The U.S. Interior Department is cranking up releases from Glen Canyon Dam this week as part of an ongoing experimental program to replenish downstream sandbars and beaches in the Grand Canyon.
September storms that drenched parts of the West washed bountiful amounts of sediment into two tributaries of the Colorado River below the dam, presenting a wealth of beach-building material that the flood-like high flows are intended to distribute.
The Grand Canyon desperately needs the sediment, which the department says could fill a football field 690 feet deep.
Since the construction of Glen Canyon Dam, which created Lake Powell, the natural transport of nutrient-rich sand and silt into the canyon has been blocked. Instead of nourishing beaches and sandbars and fish spawning grounds, the ruddy bits of eroded Colorado Plateau pile up year after year behind the dam.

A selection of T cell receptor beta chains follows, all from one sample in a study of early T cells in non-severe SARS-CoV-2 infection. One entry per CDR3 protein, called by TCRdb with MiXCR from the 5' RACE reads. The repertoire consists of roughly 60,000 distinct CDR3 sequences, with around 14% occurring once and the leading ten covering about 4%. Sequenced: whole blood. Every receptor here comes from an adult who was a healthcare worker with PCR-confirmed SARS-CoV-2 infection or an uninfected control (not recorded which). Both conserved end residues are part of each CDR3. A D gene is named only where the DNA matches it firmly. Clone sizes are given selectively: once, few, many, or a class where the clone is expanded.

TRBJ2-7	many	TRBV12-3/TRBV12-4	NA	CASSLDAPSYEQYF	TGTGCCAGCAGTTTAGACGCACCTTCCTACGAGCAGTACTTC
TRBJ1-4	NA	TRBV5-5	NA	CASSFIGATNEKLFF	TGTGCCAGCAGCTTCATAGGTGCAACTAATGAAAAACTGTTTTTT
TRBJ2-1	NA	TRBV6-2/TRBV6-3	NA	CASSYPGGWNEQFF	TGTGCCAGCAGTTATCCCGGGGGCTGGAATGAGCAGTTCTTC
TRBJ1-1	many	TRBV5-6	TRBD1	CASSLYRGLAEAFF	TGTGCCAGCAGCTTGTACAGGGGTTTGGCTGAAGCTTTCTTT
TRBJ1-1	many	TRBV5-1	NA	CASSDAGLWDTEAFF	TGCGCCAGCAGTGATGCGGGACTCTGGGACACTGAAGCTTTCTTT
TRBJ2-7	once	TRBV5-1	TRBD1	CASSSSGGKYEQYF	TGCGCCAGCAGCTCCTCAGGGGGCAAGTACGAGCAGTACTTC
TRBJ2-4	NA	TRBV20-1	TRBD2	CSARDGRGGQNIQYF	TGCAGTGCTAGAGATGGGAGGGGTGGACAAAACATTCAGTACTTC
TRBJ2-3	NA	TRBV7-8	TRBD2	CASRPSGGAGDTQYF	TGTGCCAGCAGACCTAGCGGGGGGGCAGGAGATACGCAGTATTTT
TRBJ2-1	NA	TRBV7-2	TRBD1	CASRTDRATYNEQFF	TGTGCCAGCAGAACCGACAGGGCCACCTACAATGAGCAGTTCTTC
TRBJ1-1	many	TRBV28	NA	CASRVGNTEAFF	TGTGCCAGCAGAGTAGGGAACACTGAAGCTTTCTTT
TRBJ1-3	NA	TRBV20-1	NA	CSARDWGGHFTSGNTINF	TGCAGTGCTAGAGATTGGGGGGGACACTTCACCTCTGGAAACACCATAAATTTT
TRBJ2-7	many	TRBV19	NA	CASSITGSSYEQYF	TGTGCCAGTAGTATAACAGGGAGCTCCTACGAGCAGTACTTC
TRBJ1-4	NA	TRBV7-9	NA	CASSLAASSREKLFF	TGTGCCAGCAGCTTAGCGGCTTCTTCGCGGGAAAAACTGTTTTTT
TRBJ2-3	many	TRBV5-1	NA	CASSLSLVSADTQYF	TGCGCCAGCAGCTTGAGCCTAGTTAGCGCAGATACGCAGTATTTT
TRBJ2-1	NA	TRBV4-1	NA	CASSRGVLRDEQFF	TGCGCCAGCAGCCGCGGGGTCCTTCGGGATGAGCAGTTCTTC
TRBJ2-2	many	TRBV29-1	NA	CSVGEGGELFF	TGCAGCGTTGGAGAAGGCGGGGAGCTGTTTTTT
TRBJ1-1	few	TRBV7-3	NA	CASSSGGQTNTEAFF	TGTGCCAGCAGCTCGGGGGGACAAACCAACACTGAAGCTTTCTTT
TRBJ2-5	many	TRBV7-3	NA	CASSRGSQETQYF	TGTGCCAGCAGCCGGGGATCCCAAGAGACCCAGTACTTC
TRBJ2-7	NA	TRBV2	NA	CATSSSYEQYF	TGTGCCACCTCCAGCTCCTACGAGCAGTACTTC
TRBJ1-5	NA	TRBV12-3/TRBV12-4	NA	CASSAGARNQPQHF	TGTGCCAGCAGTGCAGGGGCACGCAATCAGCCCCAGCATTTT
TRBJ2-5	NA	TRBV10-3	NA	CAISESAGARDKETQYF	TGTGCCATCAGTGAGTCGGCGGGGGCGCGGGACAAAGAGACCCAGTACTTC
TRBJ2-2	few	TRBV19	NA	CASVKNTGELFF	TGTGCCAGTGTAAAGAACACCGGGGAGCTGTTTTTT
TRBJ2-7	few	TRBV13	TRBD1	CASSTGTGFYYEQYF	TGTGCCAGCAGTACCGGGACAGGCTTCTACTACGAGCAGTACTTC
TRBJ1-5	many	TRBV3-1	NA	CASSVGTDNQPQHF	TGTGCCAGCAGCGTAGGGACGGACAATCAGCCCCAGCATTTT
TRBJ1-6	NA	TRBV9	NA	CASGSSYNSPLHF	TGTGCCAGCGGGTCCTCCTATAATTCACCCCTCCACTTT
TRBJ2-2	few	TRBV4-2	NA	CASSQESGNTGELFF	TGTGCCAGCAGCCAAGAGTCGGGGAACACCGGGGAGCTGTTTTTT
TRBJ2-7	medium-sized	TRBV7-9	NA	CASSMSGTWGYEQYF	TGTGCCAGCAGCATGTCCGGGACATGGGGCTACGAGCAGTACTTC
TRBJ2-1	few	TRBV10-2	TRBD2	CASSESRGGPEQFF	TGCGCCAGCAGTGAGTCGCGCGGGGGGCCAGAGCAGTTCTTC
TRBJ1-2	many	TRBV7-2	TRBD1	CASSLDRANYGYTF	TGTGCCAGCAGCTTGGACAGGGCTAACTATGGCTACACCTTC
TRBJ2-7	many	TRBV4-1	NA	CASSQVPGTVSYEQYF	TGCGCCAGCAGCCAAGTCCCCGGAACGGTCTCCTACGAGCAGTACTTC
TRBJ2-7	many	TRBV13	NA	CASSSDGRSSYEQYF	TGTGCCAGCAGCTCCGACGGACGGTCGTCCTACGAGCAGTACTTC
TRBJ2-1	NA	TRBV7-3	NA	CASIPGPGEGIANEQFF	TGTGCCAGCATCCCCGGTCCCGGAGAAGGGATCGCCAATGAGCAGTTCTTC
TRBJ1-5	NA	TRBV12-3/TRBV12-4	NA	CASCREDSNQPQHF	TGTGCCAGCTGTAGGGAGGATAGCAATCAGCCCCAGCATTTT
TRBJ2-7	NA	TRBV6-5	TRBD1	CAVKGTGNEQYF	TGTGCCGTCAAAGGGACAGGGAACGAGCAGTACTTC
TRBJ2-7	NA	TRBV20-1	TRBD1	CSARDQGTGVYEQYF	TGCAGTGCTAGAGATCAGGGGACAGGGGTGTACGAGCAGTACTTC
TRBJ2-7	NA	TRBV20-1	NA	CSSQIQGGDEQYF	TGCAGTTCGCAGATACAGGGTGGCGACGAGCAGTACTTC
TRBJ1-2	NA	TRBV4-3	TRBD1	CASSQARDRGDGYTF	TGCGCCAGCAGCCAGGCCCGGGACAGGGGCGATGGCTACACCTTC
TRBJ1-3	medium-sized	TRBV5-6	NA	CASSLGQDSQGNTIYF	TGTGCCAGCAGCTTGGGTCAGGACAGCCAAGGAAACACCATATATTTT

That has transformed the canyon ecosystem, making the Colorado colder, clearer and less flood-prone than it was.
Sandbars and beaches that boaters use for camping have disappeared. The river is less hospitable to native fish species such as the humpback chub that depend on murky water to hide from predators.
Federal dam managers tried the first high-flow release in 1996 to redistribute sediment dumped into the Colorado by the Paria and Little Colorado rivers. But the newly deposited sand eroded within a couple of years.
They are now trying more frequent high-flow pulses, triggered by flushes of sediment into the tributaries, to see if the effects will be longer lasting.
The experimental releases, which will continue through 2020, change the rate of water deliveries from Lake Powell to Lake Mead downstream, but not the total volume.
The releases are made through large jet tubes that bypass the dam’s hydroelectric facilities. Managers planned to open the tubes today and close them Saturday morning.
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